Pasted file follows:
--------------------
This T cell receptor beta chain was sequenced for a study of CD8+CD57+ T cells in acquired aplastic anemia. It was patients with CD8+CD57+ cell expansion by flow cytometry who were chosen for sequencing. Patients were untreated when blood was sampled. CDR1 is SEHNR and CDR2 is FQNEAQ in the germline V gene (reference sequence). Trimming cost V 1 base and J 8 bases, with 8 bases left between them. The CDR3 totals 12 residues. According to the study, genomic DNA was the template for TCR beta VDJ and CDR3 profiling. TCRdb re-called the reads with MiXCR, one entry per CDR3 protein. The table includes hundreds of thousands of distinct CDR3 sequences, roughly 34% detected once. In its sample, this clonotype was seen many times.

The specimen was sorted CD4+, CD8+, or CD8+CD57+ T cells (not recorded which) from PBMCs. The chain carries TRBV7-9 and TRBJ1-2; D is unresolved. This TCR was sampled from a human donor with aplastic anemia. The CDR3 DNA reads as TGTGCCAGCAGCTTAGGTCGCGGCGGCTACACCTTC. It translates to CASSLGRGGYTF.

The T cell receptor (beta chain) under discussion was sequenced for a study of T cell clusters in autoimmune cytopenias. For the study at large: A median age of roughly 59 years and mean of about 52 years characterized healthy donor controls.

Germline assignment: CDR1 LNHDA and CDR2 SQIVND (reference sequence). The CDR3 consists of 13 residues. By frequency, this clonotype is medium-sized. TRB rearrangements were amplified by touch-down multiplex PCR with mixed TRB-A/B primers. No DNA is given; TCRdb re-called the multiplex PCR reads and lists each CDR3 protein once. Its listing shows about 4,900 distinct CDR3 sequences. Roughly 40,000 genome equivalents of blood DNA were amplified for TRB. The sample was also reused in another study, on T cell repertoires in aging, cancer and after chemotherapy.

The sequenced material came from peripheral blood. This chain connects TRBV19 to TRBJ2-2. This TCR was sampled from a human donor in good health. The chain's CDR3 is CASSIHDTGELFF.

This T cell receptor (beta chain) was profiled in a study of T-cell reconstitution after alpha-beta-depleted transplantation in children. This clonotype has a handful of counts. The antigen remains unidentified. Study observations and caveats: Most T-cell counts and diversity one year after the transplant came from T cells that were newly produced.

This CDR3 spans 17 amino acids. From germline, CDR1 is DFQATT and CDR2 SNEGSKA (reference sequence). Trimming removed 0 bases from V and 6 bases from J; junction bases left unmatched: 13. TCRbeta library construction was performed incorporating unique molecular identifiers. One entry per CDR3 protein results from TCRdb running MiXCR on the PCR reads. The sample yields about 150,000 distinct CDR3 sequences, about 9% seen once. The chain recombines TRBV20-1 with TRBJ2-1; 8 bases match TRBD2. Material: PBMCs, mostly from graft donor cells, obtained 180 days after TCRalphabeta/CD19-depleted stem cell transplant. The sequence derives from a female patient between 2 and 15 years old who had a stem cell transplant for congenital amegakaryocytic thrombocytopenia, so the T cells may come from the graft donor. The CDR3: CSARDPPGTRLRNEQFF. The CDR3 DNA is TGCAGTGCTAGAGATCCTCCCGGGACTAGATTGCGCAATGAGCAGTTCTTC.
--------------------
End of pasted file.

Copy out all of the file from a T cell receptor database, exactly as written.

This T cell receptor beta chain was sequenced for a study of CD8+CD57+ T cells in acquired aplastic anemia. It was patients with CD8+CD57+ cell expansion by flow cytometry who were chosen for sequencing. Patients were untreated when blood was sampled. CDR1 is SEHNR and CDR2 is FQNEAQ in the germline V gene (reference sequence). Trimming cost V 1 base and J 8 bases, with 8 bases left between them. The CDR3 totals 12 residues. According to the study, genomic DNA was the template for TCR beta VDJ and CDR3 profiling. TCRdb re-called the reads with MiXCR, one entry per CDR3 protein. The table includes hundreds of thousands of distinct CDR3 sequences, roughly 34% detected once. In its sample, this clonotype was seen many times.

The specimen was sorted CD4+, CD8+, or CD8+CD57+ T cells (not recorded which) from PBMCs. The chain carries TRBV7-9 and TRBJ1-2; D is unresolved. This TCR was sampled from a human donor with aplastic anemia. The CDR3 DNA reads as TGTGCCAGCAGCTTAGGTCGCGGCGGCTACACCTTC. It translates to CASSLGRGGYTF.

The T cell receptor (beta chain) under discussion was sequenced for a study of T cell clusters in autoimmune cytopenias. For the study at large: A median age of roughly 59 years and mean of about 52 years characterized healthy donor controls.

Germline assignment: CDR1 LNHDA and CDR2 SQIVND (reference sequence). The CDR3 consists of 13 residues. By frequency, this clonotype is medium-sized. TRB rearrangements were amplified by touch-down multiplex PCR with mixed TRB-A/B primers. No DNA is given; TCRdb re-called the multiplex PCR reads and lists each CDR3 protein once. Its listing shows about 4,900 distinct CDR3 sequences. Roughly 40,000 genome equivalents of blood DNA were amplified for TRB. The sample was also reused in another study, on T cell repertoires in aging, cancer and after chemotherapy.

The sequenced material came from peripheral blood. This chain connects TRBV19 to TRBJ2-2. This TCR was sampled from a human donor in good health. The chain's CDR3 is CASSIHDTGELFF.

This T cell receptor (beta chain) was profiled in a study of T-cell reconstitution after alpha-beta-depleted transplantation in children. This clonotype has a handful of counts. The antigen remains unidentified. Study observations and caveats: Most T-cell counts and diversity one year after the transplant came from T cells that were newly produced.

This CDR3 spans 17 amino acids. From germline, CDR1 is DFQATT and CDR2 SNEGSKA (reference sequence). Trimming removed 0 bases from V and 6 bases from J; junction bases left unmatched: 13. TCRbeta library construction was performed incorporating unique molecular identifiers. One entry per CDR3 protein results from TCRdb running MiXCR on the PCR reads. The sample yields about 150,000 distinct CDR3 sequences, about 9% seen once. The chain recombines TRBV20-1 with TRBJ2-1; 8 bases match TRBD2. Material: PBMCs, mostly from graft donor cells, obtained 180 days after TCRalphabeta/CD19-depleted stem cell transplant. The sequence derives from a female patient between 2 and 15 years old who had a stem cell transplant for congenital amegakaryocytic thrombocytopenia, so the T cells may come from the graft donor. The CDR3: CSARDPPGTRLRNEQFF. The CDR3 DNA is TGCAGTGCTAGAGATCCTCCCGGGACTAGATTGCGCAATGAGCAGTTCTTC.